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Billed as the “Media Capital of the World” and only a few miles northeast of Hollywood, numerous media and entertainment companies are headquartered or have significant production facilities in Burbank, including The Walt Disney Company, Warner Bros. Entertainment, Nickelodeon, NBC, Cartoon Network, and Insomniac Games. The city is also home to Bob Hope Airport. It was the location of Lockheed’s Skunk Works, which produced some of the most secret and technologically advanced airplanes, including the U-2 spy planes that uncovered the Soviet Union missile components in Cuba in October 1962.
Burbank consists of two distinct areas: a downtown/foothill section, in the foothills of the Verdugo Mountains, and the flatland section. Burbank is the easternmost city in the San Fernando Valley. Burbank’s neighbor, Glendale, is the westernmost city in the San Gabriel Valley. The city was referred to as “Beautiful Downtown Burbank” on Laugh-In and The Tonight Show Starring Johnny Carson. The city was named after David Burbank, a New Hampshire-born dentist and entrepreneur who established a sheep ranch there in 1867.
On May 26, 1942, the California State Railroad Commission proposed an extension of the Burbank Line to the Lockheed plant. The proposal called for a double track line from Arden Junction along Glenoaks to San Fernando Blvd and Empire Way, just northeast of Lockheed’s main facility. But this extension never materialized and the commission moved on to other projects in the San Fernando Valley. The Red Car line in Burbank was abandoned and the tracks removed in 1956.
The city marshal’s office was changed to the Burbank Police Department in 1923. The first police chief was George Cole, who later became a U.S. Treasury prohibition officer.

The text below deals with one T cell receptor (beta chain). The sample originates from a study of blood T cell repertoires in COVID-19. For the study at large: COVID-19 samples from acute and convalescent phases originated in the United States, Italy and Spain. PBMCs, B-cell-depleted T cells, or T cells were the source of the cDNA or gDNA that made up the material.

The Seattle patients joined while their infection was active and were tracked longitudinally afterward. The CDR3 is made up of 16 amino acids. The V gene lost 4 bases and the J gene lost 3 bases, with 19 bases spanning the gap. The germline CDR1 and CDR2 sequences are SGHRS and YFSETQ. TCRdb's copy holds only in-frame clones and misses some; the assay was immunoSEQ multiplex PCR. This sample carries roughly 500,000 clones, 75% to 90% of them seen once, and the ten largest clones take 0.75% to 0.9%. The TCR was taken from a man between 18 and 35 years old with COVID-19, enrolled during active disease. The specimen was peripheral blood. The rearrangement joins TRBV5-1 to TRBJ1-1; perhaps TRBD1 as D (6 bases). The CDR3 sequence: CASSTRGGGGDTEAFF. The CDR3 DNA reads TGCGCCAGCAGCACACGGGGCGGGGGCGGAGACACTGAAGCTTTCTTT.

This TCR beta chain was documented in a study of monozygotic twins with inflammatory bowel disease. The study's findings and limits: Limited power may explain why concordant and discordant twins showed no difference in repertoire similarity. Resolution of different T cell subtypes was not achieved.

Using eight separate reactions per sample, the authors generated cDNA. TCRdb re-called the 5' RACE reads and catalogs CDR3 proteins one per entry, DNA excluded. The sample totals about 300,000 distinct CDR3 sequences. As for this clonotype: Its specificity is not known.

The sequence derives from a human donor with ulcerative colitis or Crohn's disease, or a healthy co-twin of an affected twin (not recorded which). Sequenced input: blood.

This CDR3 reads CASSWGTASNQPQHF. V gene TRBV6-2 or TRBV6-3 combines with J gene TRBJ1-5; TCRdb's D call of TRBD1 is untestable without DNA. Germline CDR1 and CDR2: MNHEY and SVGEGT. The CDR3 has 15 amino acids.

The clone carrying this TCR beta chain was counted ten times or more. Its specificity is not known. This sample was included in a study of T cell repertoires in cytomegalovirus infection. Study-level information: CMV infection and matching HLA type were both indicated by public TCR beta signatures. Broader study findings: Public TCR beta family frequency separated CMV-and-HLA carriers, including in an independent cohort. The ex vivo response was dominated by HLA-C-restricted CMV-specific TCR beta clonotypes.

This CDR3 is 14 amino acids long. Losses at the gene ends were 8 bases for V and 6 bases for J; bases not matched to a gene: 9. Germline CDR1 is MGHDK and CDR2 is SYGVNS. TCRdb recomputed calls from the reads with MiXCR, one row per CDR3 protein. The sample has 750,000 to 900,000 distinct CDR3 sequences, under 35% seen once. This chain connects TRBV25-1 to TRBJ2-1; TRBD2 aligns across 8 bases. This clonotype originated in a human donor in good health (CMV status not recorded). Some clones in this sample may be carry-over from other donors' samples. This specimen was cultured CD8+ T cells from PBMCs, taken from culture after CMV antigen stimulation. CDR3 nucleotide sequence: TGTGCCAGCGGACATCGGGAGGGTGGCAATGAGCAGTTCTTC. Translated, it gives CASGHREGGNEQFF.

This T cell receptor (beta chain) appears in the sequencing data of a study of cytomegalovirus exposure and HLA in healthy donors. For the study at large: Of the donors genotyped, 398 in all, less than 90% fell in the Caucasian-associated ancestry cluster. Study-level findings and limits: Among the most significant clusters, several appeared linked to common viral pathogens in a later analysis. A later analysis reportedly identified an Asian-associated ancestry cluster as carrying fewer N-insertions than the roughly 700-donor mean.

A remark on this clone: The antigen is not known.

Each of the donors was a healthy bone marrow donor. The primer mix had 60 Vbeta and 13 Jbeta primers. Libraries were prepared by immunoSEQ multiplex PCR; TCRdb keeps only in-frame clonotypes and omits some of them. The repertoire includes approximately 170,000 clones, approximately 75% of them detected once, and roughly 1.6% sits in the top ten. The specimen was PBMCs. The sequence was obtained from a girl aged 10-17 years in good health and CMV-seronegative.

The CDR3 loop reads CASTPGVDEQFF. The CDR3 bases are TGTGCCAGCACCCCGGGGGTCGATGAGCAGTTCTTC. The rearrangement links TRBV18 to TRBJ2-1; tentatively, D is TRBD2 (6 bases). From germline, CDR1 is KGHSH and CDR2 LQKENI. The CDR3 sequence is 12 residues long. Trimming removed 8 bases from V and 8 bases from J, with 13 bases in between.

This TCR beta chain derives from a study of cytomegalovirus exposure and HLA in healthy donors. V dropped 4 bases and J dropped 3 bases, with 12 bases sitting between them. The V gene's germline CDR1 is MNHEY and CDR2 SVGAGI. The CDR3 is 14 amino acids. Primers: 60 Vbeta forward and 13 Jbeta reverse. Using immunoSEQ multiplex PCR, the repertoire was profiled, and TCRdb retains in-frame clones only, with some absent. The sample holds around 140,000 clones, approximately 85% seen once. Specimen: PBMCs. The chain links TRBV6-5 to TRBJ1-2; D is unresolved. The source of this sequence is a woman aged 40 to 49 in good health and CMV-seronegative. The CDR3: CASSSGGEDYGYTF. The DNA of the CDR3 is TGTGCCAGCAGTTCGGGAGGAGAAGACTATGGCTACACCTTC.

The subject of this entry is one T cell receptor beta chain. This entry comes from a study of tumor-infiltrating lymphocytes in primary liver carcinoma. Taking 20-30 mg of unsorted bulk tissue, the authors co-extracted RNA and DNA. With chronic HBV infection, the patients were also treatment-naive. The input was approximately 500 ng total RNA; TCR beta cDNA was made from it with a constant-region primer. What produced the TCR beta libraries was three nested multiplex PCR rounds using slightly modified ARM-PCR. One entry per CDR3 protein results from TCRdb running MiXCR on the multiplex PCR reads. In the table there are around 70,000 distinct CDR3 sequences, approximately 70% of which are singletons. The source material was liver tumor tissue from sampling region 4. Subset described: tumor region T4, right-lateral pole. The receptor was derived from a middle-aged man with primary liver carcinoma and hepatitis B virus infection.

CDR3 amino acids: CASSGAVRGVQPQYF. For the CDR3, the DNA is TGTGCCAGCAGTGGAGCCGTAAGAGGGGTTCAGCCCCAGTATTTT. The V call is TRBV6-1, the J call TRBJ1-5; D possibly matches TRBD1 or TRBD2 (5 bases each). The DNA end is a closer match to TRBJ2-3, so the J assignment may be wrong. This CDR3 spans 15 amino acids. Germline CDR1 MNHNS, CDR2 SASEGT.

In 1928, Burbank was one of the first 13 cities to join the Metropolitan Water District of Southern California, one of the largest suppliers of water in the world. This contrasted with other San Fernando Valley communities that obtained water through political annexation to Los Angeles. By 1937, the first power from Hoover Dam was distributed over Burbank’s own electricity lines. The city purchases about 55% of its water from the MWD.
Elevations in the city range from 500 feet (150 m) in the lower valley areas to about 800 feet (240 m) near the Verdugo Mountains. Most of Burbank features a water table more than 100 feet (30 m) deep, more than the measures found in the 1940s when the water table was within 50 feet (15 m) of the ground surface in some areas of Burbank.
The Census reported that 102,767 people (99.4% of the population) lived in households, 291 (0.3%) lived in non-institutionalized group quarters, and 282 (0.3%) were institutionalized.
There were 41,940 households, out of which 12,386 (29.5%) had children under the age of 18 living in them, 18,388 (43.8%) were opposite-sex married couples living together, 4,984 (11.9%) had a female householder with no husband present, 2,050 (4.9%) had a male householder with no wife present. There were 2,177 (5.2%) unmarried opposite-sex partnerships, and 396 (0.9%) same-sex married couples or partnerships. 12,823 households (30.6%) were made up of individuals and 4,179 (10.0%) had someone living alone who was 65 years of age or older. The average household size was 2.45. There were 25,422 families (60.6% of all households); the average family size was 3.13.